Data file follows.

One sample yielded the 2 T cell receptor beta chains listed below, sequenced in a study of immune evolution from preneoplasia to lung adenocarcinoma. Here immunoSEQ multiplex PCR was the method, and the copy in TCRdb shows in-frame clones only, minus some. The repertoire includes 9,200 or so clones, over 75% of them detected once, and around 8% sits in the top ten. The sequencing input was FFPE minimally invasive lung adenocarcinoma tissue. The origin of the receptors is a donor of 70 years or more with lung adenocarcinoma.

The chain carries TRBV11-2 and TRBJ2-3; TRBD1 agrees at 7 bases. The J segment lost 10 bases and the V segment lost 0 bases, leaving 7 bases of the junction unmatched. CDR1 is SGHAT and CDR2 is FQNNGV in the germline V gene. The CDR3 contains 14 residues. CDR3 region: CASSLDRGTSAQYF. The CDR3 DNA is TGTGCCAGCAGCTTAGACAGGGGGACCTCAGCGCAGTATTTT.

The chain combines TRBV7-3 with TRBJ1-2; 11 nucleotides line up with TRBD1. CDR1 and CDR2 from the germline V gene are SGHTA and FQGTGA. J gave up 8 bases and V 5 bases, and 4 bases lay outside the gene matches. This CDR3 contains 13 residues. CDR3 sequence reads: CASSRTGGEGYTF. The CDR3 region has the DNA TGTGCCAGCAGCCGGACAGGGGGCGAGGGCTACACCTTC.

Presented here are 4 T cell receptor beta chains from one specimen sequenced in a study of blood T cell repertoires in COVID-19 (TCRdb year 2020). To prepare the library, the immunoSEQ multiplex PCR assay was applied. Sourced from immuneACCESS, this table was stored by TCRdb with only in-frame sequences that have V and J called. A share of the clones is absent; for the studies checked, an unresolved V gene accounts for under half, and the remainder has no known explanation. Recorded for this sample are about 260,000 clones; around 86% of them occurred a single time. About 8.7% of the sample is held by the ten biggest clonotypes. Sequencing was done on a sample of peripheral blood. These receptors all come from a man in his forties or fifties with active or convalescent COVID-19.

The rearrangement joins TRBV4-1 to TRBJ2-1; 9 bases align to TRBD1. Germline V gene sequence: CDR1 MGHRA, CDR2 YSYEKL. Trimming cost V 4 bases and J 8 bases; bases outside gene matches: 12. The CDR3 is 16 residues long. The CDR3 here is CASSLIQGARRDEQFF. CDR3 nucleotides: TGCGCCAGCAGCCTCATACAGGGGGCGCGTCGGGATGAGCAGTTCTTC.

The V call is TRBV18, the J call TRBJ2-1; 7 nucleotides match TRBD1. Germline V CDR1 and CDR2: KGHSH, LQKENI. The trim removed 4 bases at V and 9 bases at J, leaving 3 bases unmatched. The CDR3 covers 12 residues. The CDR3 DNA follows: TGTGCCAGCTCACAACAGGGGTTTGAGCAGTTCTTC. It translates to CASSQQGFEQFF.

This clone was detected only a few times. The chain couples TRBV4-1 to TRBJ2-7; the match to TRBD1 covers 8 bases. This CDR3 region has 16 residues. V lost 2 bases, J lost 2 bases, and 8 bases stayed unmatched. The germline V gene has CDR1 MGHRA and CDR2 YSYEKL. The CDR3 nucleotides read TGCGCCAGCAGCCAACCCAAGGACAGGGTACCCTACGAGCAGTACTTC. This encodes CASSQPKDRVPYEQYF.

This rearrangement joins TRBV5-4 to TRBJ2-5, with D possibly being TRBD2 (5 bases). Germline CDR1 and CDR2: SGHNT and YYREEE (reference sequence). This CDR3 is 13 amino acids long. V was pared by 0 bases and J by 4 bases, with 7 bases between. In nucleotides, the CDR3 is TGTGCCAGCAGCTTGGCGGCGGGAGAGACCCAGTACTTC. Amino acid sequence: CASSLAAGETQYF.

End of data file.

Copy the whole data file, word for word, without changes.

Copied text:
One sample yielded the 2 T cell receptor beta chains listed below, sequenced in a study of immune evolution from preneoplasia to lung adenocarcinoma. Here immunoSEQ multiplex PCR was the method, and the copy in TCRdb shows in-frame clones only, minus some. The repertoire includes 9,200 or so clones, over 75% of them detected once, and around 8% sits in the top ten. The sequencing input was FFPE minimally invasive lung adenocarcinoma tissue. The origin of the receptors is a donor of 70 years or more with lung adenocarcinoma.

The chain carries TRBV11-2 and TRBJ2-3; TRBD1 agrees at 7 bases. The J segment lost 10 bases and the V segment lost 0 bases, leaving 7 bases of the junction unmatched. CDR1 is SGHAT and CDR2 is FQNNGV in the germline V gene. The CDR3 contains 14 residues. CDR3 region: CASSLDRGTSAQYF. The CDR3 DNA is TGTGCCAGCAGCTTAGACAGGGGGACCTCAGCGCAGTATTTT.

The chain combines TRBV7-3 with TRBJ1-2; 11 nucleotides line up with TRBD1. CDR1 and CDR2 from the germline V gene are SGHTA and FQGTGA. J gave up 8 bases and V 5 bases, and 4 bases lay outside the gene matches. This CDR3 contains 13 residues. CDR3 sequence reads: CASSRTGGEGYTF. The CDR3 region has the DNA TGTGCCAGCAGCCGGACAGGGGGCGAGGGCTACACCTTC.

Presented here are 4 T cell receptor beta chains from one specimen sequenced in a study of blood T cell repertoires in COVID-19 (TCRdb year 2020). To prepare the library, the immunoSEQ multiplex PCR assay was applied. Sourced from immuneACCESS, this table was stored by TCRdb with only in-frame sequences that have V and J called. A share of the clones is absent; for the studies checked, an unresolved V gene accounts for under half, and the remainder has no known explanation. Recorded for this sample are about 260,000 clones; around 86% of them occurred a single time. About 8.7% of the sample is held by the ten biggest clonotypes. Sequencing was done on a sample of peripheral blood. These receptors all come from a man in his forties or fifties with active or convalescent COVID-19.

The rearrangement joins TRBV4-1 to TRBJ2-1; 9 bases align to TRBD1. Germline V gene sequence: CDR1 MGHRA, CDR2 YSYEKL. Trimming cost V 4 bases and J 8 bases; bases outside gene matches: 12. The CDR3 is 16 residues long. The CDR3 here is CASSLIQGARRDEQFF. CDR3 nucleotides: TGCGCCAGCAGCCTCATACAGGGGGCGCGTCGGGATGAGCAGTTCTTC.

The V call is TRBV18, the J call TRBJ2-1; 7 nucleotides match TRBD1. Germline V CDR1 and CDR2: KGHSH, LQKENI. The trim removed 4 bases at V and 9 bases at J, leaving 3 bases unmatched. The CDR3 covers 12 residues. The CDR3 DNA follows: TGTGCCAGCTCACAACAGGGGTTTGAGCAGTTCTTC. It translates to CASSQQGFEQFF.

This clone was detected only a few times. The chain couples TRBV4-1 to TRBJ2-7; the match to TRBD1 covers 8 bases. This CDR3 region has 16 residues. V lost 2 bases, J lost 2 bases, and 8 bases stayed unmatched. The germline V gene has CDR1 MGHRA and CDR2 YSYEKL. The CDR3 nucleotides read TGCGCCAGCAGCCAACCCAAGGACAGGGTACCCTACGAGCAGTACTTC. This encodes CASSQPKDRVPYEQYF.

This rearrangement joins TRBV5-4 to TRBJ2-5, with D possibly being TRBD2 (5 bases). Germline CDR1 and CDR2: SGHNT and YYREEE (reference sequence). This CDR3 is 13 amino acids long. V was pared by 0 bases and J by 4 bases, with 7 bases between. In nucleotides, the CDR3 is TGTGCCAGCAGCTTGGCGGCGGGAGAGACCCAGTACTTC. Amino acid sequence: CASSLAAGETQYF.